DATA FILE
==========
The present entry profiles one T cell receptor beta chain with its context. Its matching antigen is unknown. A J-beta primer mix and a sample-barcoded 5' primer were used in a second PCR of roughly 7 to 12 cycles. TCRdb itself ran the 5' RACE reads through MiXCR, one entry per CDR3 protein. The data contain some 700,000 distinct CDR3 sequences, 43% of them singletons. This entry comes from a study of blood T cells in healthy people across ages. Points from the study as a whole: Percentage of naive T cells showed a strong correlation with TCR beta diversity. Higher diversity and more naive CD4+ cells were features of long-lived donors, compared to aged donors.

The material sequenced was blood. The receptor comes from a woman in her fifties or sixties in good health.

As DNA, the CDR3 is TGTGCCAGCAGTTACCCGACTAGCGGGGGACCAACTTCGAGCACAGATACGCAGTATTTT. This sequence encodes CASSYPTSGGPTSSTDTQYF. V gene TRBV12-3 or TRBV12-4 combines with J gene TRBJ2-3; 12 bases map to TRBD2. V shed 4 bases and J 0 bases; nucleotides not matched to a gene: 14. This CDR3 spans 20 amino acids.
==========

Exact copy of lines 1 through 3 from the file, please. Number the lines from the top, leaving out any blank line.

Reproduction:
The present entry profiles one T cell receptor beta chain with its context. Its matching antigen is unknown. A J-beta primer mix and a sample-barcoded 5' primer were used in a second PCR of roughly 7 to 12 cycles. TCRdb itself ran the 5' RACE reads through MiXCR, one entry per CDR3 protein. The data contain some 700,000 distinct CDR3 sequences, 43% of them singletons. This entry comes from a study of blood T cells in healthy people across ages. Points from the study as a whole: Percentage of naive T cells showed a strong correlation with TCR beta diversity. Higher diversity and more naive CD4+ cells were features of long-lived donors, compared to aged donors.

The material sequenced was blood. The receptor comes from a woman in her fifties or sixties in good health.

As DNA, the CDR3 is TGTGCCAGCAGTTACCCGACTAGCGGGGGACCAACTTCGAGCACAGATACGCAGTATTTT. This sequence encodes CASSYPTSGGPTSSTDTQYF. V gene TRBV12-3 or TRBV12-4 combines with J gene TRBJ2-3; 12 bases map to TRBD2. V shed 4 bases and J 0 bases; nucleotides not matched to a gene: 14. This CDR3 spans 20 amino acids.